Flotteurs of the Yonne

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A ripple seizes my attention. A V-shaped mass of vegetation is moving at a steady rate against the flow of water. As it nears, a small mouth and face are revealed. The water vole takes a left turn, dipping below the canal bank timber to reach riparian safety.  I wait expectantly but my privileged glimpse is over.  I must move on to complete a 70 kilometre section of the Nivernais Canal from Auxerre to Clamecy.

Paris’s booming 16th century population demanded firewood, their own surrounding timber supplies having been exhausted. The forests of Morvan had an abundance of oak, beech, hornbeam, and elm but transport by ox and cart was too slow and expensive. In the river port of Clamecy a statue of Parisian trader Jean Rouvet commemorates his system of “flottage”  that made it possible to float huge rafts of wood to Paris. This was achieved by regulating the Yonne river using weirs, reservoirs, artificial flooding and the pertuis (the pertuis being a mini dam in which wooden slats could be inserted to raise the water level on a weir).  In fact, the man who organised the first successful raft to reach Paris from Châtel-Censoir was Charles Leconte, two years before Rouvet, in 1547. For 300 years Burgundy would supply the majority of the capital’s firewood and provide thousands of Burgundian families with work. Building the 180 kilometre canal began in 1784 and it opened in 1843.

It’s six am on a promising July morning. Humans and boats are slumbering; the silence on the canal heightens awareness allowing the detection of the smallest ripple on the water or the slightest flutter of wings.

River and canal conduct a seamless dance, deftly changing positions; the natural and the unnatural may be a few metres apart, moving as one or swinging away from each other, their steps gently oscillating across the landscape. Boulevards of water, lined with trees, shade the ghosts of bargemen in their labours while two huge weeping willows cascade their branches into the canal, creating a mirror image on the still water.

 Above the door of the lock-keeper’s cottage the raised letters of the cast iron plate are large enough for canal users to read both the lock number and location.  I take only cursory notice of the next cottage.  However by the third lock I begin to realise that they are not identical – each occupier has stamped their mark on their small dwelling: freshly painted red, yellow and sky blue nameplates, a flaking navy plate and a neglected ferrous rusted plate, a window box of crimson and white primulas amongst variegated ivy, a prim flower garden, a compact vegetable plot with cauliflowers and runner beans standing in military rows, a stack of logs, children’s toys and the surreal sight of a garden gnome in charge of  farm animal figurines lining the canal bank.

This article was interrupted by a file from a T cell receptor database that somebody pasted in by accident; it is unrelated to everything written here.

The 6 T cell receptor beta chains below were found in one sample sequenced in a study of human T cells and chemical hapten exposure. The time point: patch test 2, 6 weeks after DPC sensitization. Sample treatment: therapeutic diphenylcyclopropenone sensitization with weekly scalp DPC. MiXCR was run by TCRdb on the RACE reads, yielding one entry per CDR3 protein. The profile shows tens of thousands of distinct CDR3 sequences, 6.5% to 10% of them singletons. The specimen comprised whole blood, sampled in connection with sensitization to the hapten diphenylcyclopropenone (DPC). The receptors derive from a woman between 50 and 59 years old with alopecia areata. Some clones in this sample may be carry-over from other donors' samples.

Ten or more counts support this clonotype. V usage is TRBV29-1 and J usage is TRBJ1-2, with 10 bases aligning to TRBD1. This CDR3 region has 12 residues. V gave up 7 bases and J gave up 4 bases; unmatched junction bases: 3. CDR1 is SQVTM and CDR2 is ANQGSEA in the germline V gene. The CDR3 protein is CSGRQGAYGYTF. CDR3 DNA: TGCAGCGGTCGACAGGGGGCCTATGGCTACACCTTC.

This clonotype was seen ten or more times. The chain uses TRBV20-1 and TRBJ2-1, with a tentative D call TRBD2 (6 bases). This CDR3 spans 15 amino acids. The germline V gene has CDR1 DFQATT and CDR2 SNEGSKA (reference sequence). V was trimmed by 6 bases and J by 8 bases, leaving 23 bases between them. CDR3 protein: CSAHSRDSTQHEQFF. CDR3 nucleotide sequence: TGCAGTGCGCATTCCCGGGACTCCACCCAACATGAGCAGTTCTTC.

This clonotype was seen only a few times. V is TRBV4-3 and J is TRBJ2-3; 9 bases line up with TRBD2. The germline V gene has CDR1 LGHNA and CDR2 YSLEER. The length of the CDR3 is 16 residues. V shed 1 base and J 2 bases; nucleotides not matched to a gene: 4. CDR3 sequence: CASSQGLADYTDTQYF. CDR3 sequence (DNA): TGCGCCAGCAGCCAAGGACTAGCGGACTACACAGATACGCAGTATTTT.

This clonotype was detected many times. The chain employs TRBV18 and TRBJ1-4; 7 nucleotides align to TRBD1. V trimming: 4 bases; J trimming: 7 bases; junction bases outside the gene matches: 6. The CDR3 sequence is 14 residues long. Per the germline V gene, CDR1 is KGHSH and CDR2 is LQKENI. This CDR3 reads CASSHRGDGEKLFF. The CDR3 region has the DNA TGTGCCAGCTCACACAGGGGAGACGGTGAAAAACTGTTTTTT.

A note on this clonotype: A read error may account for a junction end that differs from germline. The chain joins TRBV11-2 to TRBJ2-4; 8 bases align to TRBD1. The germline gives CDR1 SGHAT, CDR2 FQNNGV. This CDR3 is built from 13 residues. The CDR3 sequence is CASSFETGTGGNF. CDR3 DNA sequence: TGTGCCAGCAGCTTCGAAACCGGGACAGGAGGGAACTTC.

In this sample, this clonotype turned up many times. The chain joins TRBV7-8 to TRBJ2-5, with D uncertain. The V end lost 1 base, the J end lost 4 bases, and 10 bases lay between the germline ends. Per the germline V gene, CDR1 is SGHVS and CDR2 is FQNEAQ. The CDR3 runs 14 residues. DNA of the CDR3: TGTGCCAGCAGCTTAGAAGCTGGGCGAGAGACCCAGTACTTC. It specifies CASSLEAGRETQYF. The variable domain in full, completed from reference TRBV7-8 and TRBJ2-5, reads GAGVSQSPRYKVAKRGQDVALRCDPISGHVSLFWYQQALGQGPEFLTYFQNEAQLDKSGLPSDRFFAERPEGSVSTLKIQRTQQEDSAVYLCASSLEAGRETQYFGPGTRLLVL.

Earlier I had begun to build up a mental identikit of a typical lock-keeper.  Bearded and smoking a briar, he would have a bargeman’s cap or even a beret and some very practical grease marked trousers. Perhaps a pair of folded down rubber boots. Now I wasn’t so sure.Two locks on I finally spot a boat waiting. In the distance a figure emerges. As I approach, I see the lock-keeper is winding the lock handle. Surely not!  An attractive blonde in her twenties dressed in a low cut blouse and shorts is operating the lock. Nonplussed, and chiding myself for stereotyping, I quickly pass by.

During the winter months the loggers of the Morvan felled trees and stored them. On the first of November the previous year’s logs were auctioned ; a unique stamp of the appropriate broker was hammered into both ends of each log, then stacked on the banks of the Yonne or one of the tributaries feeding it.

As the sun rose, iridescent dragonflies hovered and darted displaying their metallic bodywork. A Small Pincertail, Onychogomphus forcipatus  rested on the path allowing solar energy to warm its ectothermic body. I pause to admire its black veined gossamer wings, the thorax and abdomen’s diagonal patterns of yellow and black and its large green eyes. 

I rounded a bend into a maelstrom of small blue-black birds with white undercarriages: house martins displaying their aerial acrobatics with their short pointed wings and forked tails. Here is an instance where a mass killing can be described as beautiful, as we marvel at the swoops and dives, but for the insect world this is terror from the skies. Perhaps they will be returning to those nests I spied the previous day in Chatel-Censoir. Underneath the eaves they cluster, like a village of upturned mud huts, tiny black white faces wearing black caps peered down at me. Gardyloo, I jumped out of the way of the droppings. I indulge myself in a little anthropomorphism and hope they do not catch my basking dragonfly.

In mid-July stacked and marked logs were thrown into the water to await the “the small stream”- a flow created by releasing water that had been held back behind the logs. On arrival at each pool on the banks of the Yonne a quota would then be “pulled” on to the bank, moved by wheelbarrow and stacked. Later these would be released back into the 22 pools to await the “great flood”.